Defense Minister and Alternate Prime Minister Benny Gantz on Thursday called on Prime Minister Benjamin Netanyahu to prepare a state budget for 2021, accusing the premier of violating agreements between them and urging him not to "harm the citizens of Israel."
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In August, the Knesset passed legislation that allowed the government to postpone approving the state budget for next year after disagreements between Netanyahu's Likud and Gantz's Kahol Lavan nearly drove the country to a fourth election in less than two years.
The main point of contention preventing the passing of a budget is the demand by Gantz to pass a two-year budget as outlined in the coalition agreement with Likud. In contrast, Netanyahu is determined to pass a one-year budget, which would leave him the option of calling an election next June if the next budget, for 2021, isn’t passed in the spring, before Gantz is supposed to take over as prime minister according to the coalition agreement.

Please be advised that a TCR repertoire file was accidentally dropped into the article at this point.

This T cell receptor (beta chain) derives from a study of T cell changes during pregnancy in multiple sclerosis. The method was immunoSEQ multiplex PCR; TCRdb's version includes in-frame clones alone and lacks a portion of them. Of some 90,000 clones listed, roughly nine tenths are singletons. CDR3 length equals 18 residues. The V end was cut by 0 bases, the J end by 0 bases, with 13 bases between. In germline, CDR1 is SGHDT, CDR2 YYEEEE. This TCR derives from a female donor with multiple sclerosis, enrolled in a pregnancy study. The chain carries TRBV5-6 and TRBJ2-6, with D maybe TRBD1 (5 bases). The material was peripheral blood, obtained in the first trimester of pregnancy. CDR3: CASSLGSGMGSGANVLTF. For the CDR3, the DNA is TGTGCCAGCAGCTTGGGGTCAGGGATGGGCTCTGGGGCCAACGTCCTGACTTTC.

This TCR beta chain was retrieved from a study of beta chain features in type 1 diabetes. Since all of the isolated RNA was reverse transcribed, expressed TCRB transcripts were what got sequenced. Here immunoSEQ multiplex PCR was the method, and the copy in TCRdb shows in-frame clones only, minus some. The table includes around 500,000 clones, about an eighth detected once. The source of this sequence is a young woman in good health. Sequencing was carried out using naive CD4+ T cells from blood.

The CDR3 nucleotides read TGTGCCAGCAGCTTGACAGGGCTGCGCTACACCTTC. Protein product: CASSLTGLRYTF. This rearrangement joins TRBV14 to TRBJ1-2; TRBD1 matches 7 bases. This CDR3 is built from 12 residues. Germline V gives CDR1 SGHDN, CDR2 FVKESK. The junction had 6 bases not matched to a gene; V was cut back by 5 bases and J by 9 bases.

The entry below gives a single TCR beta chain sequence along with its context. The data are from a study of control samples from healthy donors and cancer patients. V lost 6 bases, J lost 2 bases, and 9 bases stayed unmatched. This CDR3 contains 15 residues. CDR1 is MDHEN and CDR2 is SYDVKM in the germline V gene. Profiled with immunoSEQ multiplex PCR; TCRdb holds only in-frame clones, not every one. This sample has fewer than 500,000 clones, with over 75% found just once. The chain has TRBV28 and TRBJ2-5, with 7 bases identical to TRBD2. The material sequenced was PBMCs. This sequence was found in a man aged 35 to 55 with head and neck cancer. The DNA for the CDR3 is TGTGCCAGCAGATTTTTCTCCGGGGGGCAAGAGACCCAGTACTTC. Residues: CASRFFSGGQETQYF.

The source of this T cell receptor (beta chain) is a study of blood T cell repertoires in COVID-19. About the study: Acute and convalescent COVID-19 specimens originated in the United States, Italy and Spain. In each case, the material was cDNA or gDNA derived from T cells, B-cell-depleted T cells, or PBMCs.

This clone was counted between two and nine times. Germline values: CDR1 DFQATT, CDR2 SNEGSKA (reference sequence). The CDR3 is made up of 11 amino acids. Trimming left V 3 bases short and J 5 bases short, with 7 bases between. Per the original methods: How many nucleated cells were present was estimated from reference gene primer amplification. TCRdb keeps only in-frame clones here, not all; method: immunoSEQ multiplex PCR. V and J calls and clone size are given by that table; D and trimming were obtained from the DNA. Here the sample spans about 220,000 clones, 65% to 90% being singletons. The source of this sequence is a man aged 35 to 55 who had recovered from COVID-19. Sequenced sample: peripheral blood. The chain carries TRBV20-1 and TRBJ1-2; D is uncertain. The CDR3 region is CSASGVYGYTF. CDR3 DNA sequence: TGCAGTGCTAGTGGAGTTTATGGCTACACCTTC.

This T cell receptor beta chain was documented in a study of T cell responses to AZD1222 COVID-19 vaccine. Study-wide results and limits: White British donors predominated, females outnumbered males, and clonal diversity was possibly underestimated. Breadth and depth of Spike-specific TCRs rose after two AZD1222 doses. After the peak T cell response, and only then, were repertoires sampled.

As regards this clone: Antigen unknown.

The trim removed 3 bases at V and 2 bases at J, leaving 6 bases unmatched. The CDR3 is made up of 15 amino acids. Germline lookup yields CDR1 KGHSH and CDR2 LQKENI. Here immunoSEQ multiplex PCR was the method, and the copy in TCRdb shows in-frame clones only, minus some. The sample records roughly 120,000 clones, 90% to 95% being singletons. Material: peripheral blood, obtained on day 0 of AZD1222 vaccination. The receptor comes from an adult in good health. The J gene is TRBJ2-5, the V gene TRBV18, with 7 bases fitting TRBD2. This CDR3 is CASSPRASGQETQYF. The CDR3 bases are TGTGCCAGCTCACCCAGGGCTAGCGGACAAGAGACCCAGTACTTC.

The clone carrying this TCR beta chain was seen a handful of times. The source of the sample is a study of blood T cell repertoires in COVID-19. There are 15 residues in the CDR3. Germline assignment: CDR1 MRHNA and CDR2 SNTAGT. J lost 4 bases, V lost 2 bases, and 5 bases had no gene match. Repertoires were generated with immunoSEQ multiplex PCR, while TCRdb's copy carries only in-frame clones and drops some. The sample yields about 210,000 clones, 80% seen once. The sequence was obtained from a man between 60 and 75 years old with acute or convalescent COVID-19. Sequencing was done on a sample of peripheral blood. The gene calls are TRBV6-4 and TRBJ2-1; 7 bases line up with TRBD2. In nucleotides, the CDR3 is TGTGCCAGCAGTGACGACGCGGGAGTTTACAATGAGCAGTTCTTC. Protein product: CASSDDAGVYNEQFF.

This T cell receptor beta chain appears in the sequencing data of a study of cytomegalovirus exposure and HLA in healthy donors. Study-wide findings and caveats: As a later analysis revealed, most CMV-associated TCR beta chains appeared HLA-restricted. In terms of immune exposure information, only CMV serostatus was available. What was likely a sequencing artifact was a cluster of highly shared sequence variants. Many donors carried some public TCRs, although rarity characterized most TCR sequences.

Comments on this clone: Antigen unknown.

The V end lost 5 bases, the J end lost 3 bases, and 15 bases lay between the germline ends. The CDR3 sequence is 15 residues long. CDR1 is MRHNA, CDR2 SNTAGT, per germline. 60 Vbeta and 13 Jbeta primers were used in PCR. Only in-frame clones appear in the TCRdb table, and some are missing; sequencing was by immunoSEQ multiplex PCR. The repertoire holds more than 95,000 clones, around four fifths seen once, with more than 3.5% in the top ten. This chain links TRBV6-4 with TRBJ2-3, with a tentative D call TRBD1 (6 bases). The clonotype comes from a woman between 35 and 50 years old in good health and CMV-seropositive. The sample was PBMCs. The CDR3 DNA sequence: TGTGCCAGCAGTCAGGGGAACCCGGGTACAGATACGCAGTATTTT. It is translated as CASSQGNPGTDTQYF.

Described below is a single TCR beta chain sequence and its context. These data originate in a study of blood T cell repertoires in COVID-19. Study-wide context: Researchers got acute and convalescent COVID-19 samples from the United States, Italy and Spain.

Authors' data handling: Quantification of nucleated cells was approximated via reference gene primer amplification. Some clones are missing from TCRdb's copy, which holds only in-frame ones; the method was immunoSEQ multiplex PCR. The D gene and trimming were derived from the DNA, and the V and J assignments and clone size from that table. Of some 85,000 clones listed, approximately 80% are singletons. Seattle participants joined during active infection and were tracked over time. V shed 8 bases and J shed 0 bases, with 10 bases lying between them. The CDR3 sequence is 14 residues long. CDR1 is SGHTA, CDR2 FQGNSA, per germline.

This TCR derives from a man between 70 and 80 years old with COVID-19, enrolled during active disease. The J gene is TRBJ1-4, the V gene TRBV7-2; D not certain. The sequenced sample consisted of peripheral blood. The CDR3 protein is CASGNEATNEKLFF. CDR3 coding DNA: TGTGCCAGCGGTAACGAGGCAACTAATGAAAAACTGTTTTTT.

In such a situation, according to the agreement, Netanyahu would remain as prime minister in a caretaker government.
"Sadly, a great valley stands between us and the pledge of unity that we've signed," Gantz wrote in a letter to Netanyahu. "The government's conduct does not allow for the existence of good governance for the citizens of Israel."
Gantz demanded of Netanyahu to "instruct the Finance Ministry to draft a proposal for an economic plan and a state budget which will be brought before the government and Knesset for approval no later than December."
According to Gantz, "any act to undermine the passing of the budget can mean only one thing: Putting personal considerations above the wellbeing of Israelis."
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The letter also criticized the lack of routine government meetings, as well as the freeze in appointments of senior positions in public service, such as police commissioner and state prosecutor, which Gantz said have been delayed "without justification, and hurt the performance of systems that are essential to handling the coronavirus crisis."
Netanyahu's Likud party responded by accusing Gantz of attempting to draw focus from his party's internal issues. "We'd be happy if Gantz resolved his own issues, but not by starting a scuffle that will lead Israel to an election."
Likud claimed that Kahol Lavan was hiding from the public the fact that the two parties signed and agreement and passed a law to approve the 2020 budget in December, whilst concurrently working on the 2021 budget. It also blamed Kahol Lavan of stalling senior appointments by refusing to hold the joint comittee on the subject with Likud.